In her Pakastani village, Amal dreams of attending college and becoming a teacher. So as the eldest daughter in her family of all daughters, Amal applies herself in all her lessons and always gives her best effort at school. She is Miss Sadia’s star pupil. But when Amal insults the cruel area landlord, she finds herself in dire circumstances. Because of this insult and the fact that her father owes the Khan family money, Amal must leave her family to work for the Khans. Her dreams of a bright future are slipping through her fingers.
The second book in the Arc of the Scythe series finds Scythe Anastasia gleaning with compassion and Scythe Lucifer gleaning corrupt scythes. The corruption in scythedom pits the scythes against each other. While the old guard scythes work to stick to the values and rules, followers of Scythe Goddard continue to push their corrupt ideas. Thunderhead rules the world but the scythedom is out of its realm of control. Rowan and Citra are losing faith in the system. The old guard is losing ground, and the corrupt scythes are gaining more power. Will Thunderhead cross established boundaries to help them?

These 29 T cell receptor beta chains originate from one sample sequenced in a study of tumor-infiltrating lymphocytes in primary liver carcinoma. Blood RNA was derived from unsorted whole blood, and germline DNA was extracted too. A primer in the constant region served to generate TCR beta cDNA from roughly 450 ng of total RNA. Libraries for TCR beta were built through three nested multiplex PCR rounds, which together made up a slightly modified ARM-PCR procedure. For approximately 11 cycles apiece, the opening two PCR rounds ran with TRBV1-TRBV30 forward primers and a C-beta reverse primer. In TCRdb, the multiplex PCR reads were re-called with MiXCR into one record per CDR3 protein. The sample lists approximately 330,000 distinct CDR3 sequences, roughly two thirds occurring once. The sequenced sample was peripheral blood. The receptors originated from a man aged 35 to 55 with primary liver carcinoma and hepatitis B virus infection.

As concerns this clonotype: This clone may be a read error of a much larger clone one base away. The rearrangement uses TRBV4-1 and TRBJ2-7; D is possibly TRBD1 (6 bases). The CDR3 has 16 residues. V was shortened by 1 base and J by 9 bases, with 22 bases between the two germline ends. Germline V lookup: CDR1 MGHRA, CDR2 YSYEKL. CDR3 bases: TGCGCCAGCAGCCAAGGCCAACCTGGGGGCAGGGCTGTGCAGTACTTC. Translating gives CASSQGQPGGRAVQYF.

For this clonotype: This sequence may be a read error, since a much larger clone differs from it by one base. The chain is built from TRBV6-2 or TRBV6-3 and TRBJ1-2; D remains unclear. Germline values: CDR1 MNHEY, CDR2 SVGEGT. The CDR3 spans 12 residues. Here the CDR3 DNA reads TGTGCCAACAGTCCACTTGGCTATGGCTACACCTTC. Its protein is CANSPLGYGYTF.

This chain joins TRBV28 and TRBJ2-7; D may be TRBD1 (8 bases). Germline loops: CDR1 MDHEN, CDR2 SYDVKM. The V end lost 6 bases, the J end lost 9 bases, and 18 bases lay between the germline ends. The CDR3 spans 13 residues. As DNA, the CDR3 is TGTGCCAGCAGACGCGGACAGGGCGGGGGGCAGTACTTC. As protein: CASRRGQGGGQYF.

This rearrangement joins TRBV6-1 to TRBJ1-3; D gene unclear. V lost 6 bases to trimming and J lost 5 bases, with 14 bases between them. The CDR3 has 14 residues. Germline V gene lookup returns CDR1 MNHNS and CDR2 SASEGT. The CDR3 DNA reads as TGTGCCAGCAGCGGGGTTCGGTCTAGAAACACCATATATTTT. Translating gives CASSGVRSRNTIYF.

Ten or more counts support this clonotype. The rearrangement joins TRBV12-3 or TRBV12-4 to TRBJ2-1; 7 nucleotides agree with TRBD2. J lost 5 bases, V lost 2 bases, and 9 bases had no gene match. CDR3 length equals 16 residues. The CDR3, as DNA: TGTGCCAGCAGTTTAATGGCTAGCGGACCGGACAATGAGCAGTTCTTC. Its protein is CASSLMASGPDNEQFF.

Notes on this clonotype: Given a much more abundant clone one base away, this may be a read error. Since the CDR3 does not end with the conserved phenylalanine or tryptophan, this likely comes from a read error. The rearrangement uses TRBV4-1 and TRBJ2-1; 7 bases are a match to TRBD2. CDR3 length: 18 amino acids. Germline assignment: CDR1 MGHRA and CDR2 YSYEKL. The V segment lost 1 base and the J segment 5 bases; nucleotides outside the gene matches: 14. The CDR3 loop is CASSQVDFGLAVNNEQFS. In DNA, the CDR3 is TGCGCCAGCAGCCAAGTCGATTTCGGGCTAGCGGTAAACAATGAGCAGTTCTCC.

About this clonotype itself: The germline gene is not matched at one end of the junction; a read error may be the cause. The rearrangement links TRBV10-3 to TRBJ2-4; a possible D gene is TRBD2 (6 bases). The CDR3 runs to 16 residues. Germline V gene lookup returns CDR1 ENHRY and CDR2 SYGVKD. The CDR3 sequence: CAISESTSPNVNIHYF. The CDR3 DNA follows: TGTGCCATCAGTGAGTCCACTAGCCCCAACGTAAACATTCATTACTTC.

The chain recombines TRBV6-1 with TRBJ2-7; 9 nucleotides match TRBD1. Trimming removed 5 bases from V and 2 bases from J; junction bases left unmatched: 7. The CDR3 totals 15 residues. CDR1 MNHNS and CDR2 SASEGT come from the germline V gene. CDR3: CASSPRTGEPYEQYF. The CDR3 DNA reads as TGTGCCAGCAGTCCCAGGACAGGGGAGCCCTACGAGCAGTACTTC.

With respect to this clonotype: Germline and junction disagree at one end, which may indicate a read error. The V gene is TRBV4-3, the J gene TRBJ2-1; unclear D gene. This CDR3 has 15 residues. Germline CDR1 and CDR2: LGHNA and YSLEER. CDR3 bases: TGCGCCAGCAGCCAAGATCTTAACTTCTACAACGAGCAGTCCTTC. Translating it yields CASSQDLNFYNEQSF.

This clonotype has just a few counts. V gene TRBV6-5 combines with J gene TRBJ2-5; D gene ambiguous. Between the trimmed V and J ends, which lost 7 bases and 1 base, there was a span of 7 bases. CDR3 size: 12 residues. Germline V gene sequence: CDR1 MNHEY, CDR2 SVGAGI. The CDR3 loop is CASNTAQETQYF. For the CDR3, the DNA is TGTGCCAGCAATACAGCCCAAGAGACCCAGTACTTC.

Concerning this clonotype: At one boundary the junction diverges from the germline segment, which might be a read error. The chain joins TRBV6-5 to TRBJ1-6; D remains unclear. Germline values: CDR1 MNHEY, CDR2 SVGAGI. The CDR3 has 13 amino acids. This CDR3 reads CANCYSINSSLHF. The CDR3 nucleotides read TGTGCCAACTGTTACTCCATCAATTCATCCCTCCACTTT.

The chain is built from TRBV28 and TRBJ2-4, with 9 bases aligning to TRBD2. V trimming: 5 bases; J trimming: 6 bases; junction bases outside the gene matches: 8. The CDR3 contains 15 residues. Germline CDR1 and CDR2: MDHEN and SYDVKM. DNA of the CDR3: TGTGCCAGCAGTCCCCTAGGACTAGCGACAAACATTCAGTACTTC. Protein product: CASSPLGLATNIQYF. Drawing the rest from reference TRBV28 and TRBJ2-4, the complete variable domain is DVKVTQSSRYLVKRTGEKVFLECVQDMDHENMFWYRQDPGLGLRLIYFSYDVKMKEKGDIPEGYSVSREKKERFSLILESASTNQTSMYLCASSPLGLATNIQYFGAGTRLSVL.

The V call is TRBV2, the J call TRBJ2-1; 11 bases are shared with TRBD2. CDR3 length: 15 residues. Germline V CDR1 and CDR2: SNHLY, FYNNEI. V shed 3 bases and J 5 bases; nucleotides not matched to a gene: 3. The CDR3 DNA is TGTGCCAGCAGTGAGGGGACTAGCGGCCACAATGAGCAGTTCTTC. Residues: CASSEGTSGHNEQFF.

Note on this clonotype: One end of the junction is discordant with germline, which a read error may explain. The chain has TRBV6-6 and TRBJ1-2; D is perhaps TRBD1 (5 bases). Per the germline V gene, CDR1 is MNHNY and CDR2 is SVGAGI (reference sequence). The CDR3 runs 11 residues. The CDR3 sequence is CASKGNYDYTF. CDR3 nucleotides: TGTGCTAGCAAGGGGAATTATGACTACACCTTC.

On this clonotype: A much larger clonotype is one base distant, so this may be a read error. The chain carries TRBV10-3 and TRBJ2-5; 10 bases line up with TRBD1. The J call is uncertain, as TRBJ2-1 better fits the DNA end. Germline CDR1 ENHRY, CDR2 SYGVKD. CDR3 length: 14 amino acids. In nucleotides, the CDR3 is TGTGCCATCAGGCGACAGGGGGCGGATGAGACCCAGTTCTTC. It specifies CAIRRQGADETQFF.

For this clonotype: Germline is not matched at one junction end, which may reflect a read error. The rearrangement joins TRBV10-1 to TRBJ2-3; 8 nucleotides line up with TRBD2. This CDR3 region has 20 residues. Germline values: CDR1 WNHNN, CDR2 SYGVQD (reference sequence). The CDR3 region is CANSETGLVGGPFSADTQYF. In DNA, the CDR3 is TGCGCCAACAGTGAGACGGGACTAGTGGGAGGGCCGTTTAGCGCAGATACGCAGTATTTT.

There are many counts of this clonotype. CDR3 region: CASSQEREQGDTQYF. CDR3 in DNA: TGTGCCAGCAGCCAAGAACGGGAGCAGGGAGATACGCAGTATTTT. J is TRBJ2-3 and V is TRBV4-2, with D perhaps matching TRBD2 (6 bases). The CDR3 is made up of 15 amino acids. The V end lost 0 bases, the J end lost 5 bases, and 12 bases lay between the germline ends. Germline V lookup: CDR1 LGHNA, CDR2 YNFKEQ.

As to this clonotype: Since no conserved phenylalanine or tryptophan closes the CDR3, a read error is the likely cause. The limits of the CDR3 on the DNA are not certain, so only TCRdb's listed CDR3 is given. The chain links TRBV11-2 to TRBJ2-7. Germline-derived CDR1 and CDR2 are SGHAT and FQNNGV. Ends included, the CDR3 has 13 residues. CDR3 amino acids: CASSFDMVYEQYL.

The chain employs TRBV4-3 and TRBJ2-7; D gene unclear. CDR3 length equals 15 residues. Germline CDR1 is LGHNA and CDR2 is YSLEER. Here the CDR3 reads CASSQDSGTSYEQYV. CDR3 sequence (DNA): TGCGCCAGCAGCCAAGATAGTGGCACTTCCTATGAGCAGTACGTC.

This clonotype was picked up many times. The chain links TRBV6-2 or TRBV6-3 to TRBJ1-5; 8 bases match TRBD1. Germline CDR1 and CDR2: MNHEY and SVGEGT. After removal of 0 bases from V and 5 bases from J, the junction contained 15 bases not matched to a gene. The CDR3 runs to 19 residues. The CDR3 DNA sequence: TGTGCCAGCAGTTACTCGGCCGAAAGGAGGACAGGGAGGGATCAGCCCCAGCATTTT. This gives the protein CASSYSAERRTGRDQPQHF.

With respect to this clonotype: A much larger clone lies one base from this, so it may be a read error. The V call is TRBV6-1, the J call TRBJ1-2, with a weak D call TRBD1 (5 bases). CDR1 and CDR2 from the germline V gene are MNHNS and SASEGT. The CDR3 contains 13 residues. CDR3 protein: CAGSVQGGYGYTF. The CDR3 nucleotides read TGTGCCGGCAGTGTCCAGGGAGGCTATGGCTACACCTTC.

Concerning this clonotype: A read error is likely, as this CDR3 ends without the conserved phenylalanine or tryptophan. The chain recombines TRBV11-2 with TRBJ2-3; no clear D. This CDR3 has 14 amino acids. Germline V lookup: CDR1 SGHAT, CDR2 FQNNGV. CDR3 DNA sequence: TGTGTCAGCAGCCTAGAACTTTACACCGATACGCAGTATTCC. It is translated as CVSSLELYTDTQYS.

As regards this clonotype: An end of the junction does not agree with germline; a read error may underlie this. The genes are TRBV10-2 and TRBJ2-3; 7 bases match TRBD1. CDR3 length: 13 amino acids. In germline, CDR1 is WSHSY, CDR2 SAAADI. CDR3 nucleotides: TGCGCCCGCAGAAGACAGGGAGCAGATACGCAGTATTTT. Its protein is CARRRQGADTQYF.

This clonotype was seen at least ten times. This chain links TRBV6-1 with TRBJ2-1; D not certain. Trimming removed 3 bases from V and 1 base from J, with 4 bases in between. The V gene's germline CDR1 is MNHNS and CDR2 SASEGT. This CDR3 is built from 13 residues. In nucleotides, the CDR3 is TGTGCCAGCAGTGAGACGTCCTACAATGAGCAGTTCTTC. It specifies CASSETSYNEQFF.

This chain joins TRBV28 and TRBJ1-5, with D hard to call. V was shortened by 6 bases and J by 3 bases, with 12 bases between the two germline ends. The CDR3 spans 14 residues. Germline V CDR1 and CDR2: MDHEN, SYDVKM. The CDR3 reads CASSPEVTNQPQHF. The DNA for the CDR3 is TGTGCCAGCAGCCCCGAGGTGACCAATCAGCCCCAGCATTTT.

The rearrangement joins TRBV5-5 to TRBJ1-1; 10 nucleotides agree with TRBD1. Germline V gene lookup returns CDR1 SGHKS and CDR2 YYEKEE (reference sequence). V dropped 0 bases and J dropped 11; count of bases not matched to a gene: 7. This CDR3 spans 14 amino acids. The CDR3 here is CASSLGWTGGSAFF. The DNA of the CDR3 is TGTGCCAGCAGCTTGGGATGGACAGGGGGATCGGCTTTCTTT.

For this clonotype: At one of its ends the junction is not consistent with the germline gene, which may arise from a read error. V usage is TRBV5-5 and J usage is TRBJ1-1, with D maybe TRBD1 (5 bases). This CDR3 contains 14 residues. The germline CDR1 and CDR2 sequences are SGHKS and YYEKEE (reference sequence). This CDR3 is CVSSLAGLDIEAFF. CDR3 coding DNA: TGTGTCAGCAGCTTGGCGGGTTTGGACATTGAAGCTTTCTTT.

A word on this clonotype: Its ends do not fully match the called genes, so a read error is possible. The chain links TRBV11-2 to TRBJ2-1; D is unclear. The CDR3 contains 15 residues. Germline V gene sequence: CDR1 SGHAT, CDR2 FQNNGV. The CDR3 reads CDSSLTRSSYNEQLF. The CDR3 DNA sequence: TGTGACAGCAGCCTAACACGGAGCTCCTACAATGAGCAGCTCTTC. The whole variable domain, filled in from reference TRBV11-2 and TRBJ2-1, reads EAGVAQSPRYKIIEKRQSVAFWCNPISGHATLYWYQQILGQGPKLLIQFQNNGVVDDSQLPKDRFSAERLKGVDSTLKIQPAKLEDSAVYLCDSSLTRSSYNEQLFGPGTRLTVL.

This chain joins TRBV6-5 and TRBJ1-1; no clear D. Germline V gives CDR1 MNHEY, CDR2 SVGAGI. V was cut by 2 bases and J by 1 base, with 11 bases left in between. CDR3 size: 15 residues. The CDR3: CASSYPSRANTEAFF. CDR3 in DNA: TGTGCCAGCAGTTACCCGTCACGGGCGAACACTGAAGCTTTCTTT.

Sierra Santiago looks forward to a summer of working on the mural she is painting in her Brooklyn neighborhood. While working on her dragon mural, she notices other murals in the neighborhood are changing. Her abuelo, Lazaro, is acting even more strangely after suffering a stroke. He keeps mumbling to Sierra that he is sorry. Then Lazaro speaks clearly to warn her she must finish her mural. “They are coming for us!” he warns. Sierra meets Robbie, another young artist in the community, at a party. She confides in him about the changes she is noticing in the neighborhood, Robbie starts to explain the ancestral ways of their culture, but they are interrupted by a creepy being that they just barely escape. Sierra discovers the secrets of her ancestors, and she must use them to protect her family and her neighborhood.
Dimple is not a traditional Indian girl. She is focussed on achieving the career of her dreams. Her future does not involve an arranged marriage much to the disappointment of her parents. So when her parents agree that she may attend Insomnia Con at San Francisco State University before she starts her Freshman year at Stanford, Dimple feels maybe her parents are finally starting to get her. That’s until some strange but good-looking Indian young man calls her his future bride at Starbuck’s near campus. Pouring her drink on him and fleeing the Starbucks, let him know she wasn’t interested. Rishi Patel is confused. The picture he has in his pocket matches the girl he just spotted at the Starbucks. That was definitely Dimple Shah, daughter of his parents’ friends. The young lady his parents have arranged for him to marry. They were to meet at Insomnia Con before Rishi heads off to MIT. Dimple’s parents, however, have not informed her of this arrangement. It is their hope that the two will make a connection at Insomnia Con, and Dimple will change her mind about marriage. But Dimple is not a traditional Indian girl.